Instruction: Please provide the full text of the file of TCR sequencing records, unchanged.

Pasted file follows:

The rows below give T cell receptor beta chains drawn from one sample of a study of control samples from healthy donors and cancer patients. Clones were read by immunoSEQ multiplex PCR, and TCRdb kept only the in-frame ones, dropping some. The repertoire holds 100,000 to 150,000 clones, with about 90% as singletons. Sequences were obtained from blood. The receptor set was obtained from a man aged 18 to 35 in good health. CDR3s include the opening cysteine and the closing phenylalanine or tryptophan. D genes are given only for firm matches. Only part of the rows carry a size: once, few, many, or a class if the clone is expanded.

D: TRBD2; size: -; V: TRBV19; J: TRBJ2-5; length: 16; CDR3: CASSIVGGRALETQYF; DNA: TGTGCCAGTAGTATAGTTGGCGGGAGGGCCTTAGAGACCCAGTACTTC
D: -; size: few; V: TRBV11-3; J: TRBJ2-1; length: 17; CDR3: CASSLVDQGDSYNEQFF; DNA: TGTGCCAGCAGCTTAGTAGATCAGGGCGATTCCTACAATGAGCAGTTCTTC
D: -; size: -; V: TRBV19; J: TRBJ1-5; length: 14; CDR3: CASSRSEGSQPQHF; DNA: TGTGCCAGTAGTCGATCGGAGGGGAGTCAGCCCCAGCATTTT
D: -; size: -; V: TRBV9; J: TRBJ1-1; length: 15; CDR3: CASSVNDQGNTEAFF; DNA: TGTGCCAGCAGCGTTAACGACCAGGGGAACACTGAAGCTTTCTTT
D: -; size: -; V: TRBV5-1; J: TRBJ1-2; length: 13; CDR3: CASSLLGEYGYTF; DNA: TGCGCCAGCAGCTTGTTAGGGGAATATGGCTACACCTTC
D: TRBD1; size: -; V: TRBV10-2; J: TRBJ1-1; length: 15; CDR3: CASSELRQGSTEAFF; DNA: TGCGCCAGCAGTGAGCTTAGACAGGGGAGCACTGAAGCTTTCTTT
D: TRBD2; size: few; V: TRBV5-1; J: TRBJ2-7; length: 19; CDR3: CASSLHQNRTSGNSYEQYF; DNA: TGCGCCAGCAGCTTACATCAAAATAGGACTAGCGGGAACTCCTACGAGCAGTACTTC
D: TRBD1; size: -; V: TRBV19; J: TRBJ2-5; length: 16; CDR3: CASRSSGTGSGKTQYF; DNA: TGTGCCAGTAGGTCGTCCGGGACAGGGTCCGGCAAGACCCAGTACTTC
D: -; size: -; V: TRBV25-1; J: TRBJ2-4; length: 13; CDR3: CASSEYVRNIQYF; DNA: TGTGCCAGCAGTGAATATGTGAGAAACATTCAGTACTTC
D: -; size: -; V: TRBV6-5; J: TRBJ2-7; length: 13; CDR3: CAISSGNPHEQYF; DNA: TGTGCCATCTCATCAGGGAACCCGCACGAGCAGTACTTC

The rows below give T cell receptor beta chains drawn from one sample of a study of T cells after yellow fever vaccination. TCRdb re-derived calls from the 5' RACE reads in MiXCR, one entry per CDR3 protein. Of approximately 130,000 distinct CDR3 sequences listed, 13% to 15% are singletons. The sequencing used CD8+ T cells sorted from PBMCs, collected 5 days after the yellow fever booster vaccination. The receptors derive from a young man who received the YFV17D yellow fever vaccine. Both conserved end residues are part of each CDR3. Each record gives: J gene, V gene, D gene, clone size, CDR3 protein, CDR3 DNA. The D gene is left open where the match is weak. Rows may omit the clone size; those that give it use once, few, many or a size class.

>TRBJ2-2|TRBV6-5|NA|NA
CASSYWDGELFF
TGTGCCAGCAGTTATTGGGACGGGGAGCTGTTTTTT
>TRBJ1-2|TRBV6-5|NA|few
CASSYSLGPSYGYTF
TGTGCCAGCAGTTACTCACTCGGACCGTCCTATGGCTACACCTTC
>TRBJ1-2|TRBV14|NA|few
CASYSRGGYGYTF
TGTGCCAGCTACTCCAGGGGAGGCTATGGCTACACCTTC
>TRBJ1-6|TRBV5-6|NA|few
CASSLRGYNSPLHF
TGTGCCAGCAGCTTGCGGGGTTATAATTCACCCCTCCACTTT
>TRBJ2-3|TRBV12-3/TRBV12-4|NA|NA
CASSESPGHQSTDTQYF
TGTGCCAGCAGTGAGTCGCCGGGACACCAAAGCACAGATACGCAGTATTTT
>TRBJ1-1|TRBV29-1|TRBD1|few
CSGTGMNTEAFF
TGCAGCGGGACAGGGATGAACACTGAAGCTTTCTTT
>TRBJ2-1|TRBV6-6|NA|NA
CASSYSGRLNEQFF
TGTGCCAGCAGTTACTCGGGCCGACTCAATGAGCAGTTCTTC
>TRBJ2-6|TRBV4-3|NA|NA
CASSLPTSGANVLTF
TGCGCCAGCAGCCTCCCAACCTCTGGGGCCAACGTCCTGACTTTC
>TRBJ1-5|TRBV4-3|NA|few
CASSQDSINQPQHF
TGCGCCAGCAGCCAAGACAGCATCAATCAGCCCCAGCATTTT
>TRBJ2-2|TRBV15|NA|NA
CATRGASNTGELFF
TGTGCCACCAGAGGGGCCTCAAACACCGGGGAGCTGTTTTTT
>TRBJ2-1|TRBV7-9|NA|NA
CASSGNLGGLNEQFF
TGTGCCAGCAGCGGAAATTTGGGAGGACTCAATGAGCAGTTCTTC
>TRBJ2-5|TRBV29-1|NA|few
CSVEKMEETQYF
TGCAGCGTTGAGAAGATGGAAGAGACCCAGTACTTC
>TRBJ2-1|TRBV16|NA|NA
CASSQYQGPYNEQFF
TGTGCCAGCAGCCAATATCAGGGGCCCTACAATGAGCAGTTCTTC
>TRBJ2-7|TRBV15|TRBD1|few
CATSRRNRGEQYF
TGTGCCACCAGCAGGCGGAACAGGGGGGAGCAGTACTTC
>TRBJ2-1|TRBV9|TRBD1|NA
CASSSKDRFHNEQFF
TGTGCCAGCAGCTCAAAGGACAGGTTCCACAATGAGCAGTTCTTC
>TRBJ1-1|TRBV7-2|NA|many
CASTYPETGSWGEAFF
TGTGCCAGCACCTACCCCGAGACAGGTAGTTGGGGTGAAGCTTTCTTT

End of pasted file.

The rows below give T cell receptor beta chains drawn from one sample of a study of control samples from healthy donors and cancer patients. Clones were read by immunoSEQ multiplex PCR, and TCRdb kept only the in-frame ones, dropping some. The repertoire holds 100,000 to 150,000 clones, with about 90% as singletons. Sequences were obtained from blood. The receptor set was obtained from a man aged 18 to 35 in good health. CDR3s include the opening cysteine and the closing phenylalanine or tryptophan. D genes are given only for firm matches. Only part of the rows carry a size: once, few, many, or a class if the clone is expanded.

D: TRBD2; size: -; V: TRBV19; J: TRBJ2-5; length: 16; CDR3: CASSIVGGRALETQYF; DNA: TGTGCCAGTAGTATAGTTGGCGGGAGGGCCTTAGAGACCCAGTACTTC
D: -; size: few; V: TRBV11-3; J: TRBJ2-1; length: 17; CDR3: CASSLVDQGDSYNEQFF; DNA: TGTGCCAGCAGCTTAGTAGATCAGGGCGATTCCTACAATGAGCAGTTCTTC
D: -; size: -; V: TRBV19; J: TRBJ1-5; length: 14; CDR3: CASSRSEGSQPQHF; DNA: TGTGCCAGTAGTCGATCGGAGGGGAGTCAGCCCCAGCATTTT
D: -; size: -; V: TRBV9; J: TRBJ1-1; length: 15; CDR3: CASSVNDQGNTEAFF; DNA: TGTGCCAGCAGCGTTAACGACCAGGGGAACACTGAAGCTTTCTTT
D: -; size: -; V: TRBV5-1; J: TRBJ1-2; length: 13; CDR3: CASSLLGEYGYTF; DNA: TGCGCCAGCAGCTTGTTAGGGGAATATGGCTACACCTTC
D: TRBD1; size: -; V: TRBV10-2; J: TRBJ1-1; length: 15; CDR3: CASSELRQGSTEAFF; DNA: TGCGCCAGCAGTGAGCTTAGACAGGGGAGCACTGAAGCTTTCTTT
D: TRBD2; size: few; V: TRBV5-1; J: TRBJ2-7; length: 19; CDR3: CASSLHQNRTSGNSYEQYF; DNA: TGCGCCAGCAGCTTACATCAAAATAGGACTAGCGGGAACTCCTACGAGCAGTACTTC
D: TRBD1; size: -; V: TRBV19; J: TRBJ2-5; length: 16; CDR3: CASRSSGTGSGKTQYF; DNA: TGTGCCAGTAGGTCGTCCGGGACAGGGTCCGGCAAGACCCAGTACTTC
D: -; size: -; V: TRBV25-1; J: TRBJ2-4; length: 13; CDR3: CASSEYVRNIQYF; DNA: TGTGCCAGCAGTGAATATGTGAGAAACATTCAGTACTTC
D: -; size: -; V: TRBV6-5; J: TRBJ2-7; length: 13; CDR3: CAISSGNPHEQYF; DNA: TGTGCCATCTCATCAGGGAACCCGCACGAGCAGTACTTC

The rows below give T cell receptor beta chains drawn from one sample of a study of T cells after yellow fever vaccination. TCRdb re-derived calls from the 5' RACE reads in MiXCR, one entry per CDR3 protein. Of approximately 130,000 distinct CDR3 sequences listed, 13% to 15% are singletons. The sequencing used CD8+ T cells sorted from PBMCs, collected 5 days after the yellow fever booster vaccination. The receptors derive from a young man who received the YFV17D yellow fever vaccine. Both conserved end residues are part of each CDR3. Each record gives: J gene, V gene, D gene, clone size, CDR3 protein, CDR3 DNA. The D gene is left open where the match is weak. Rows may omit the clone size; those that give it use once, few, many or a size class.

>TRBJ2-2|TRBV6-5|NA|NA
CASSYWDGELFF
TGTGCCAGCAGTTATTGGGACGGGGAGCTGTTTTTT
>TRBJ1-2|TRBV6-5|NA|few
CASSYSLGPSYGYTF
TGTGCCAGCAGTTACTCACTCGGACCGTCCTATGGCTACACCTTC
>TRBJ1-2|TRBV14|NA|few
CASYSRGGYGYTF
TGTGCCAGCTACTCCAGGGGAGGCTATGGCTACACCTTC
>TRBJ1-6|TRBV5-6|NA|few
CASSLRGYNSPLHF
TGTGCCAGCAGCTTGCGGGGTTATAATTCACCCCTCCACTTT
>TRBJ2-3|TRBV12-3/TRBV12-4|NA|NA
CASSESPGHQSTDTQYF
TGTGCCAGCAGTGAGTCGCCGGGACACCAAAGCACAGATACGCAGTATTTT
>TRBJ1-1|TRBV29-1|TRBD1|few
CSGTGMNTEAFF
TGCAGCGGGACAGGGATGAACACTGAAGCTTTCTTT
>TRBJ2-1|TRBV6-6|NA|NA
CASSYSGRLNEQFF
TGTGCCAGCAGTTACTCGGGCCGACTCAATGAGCAGTTCTTC
>TRBJ2-6|TRBV4-3|NA|NA
CASSLPTSGANVLTF
TGCGCCAGCAGCCTCCCAACCTCTGGGGCCAACGTCCTGACTTTC
>TRBJ1-5|TRBV4-3|NA|few
CASSQDSINQPQHF
TGCGCCAGCAGCCAAGACAGCATCAATCAGCCCCAGCATTTT
>TRBJ2-2|TRBV15|NA|NA
CATRGASNTGELFF
TGTGCCACCAGAGGGGCCTCAAACACCGGGGAGCTGTTTTTT
>TRBJ2-1|TRBV7-9|NA|NA
CASSGNLGGLNEQFF
TGTGCCAGCAGCGGAAATTTGGGAGGACTCAATGAGCAGTTCTTC
>TRBJ2-5|TRBV29-1|NA|few
CSVEKMEETQYF
TGCAGCGTTGAGAAGATGGAAGAGACCCAGTACTTC
>TRBJ2-1|TRBV16|NA|NA
CASSQYQGPYNEQFF
TGTGCCAGCAGCCAATATCAGGGGCCCTACAATGAGCAGTTCTTC
>TRBJ2-7|TRBV15|TRBD1|few
CATSRRNRGEQYF
TGTGCCACCAGCAGGCGGAACAGGGGGGAGCAGTACTTC
>TRBJ2-1|TRBV9|TRBD1|NA
CASSSKDRFHNEQFF
TGTGCCAGCAGCTCAAAGGACAGGTTCCACAATGAGCAGTTCTTC
>TRBJ1-1|TRBV7-2|NA|many
CASTYPETGSWGEAFF
TGTGCCAGCACCTACCCCGAGACAGGTAGTTGGGGTGAAGCTTTCTTT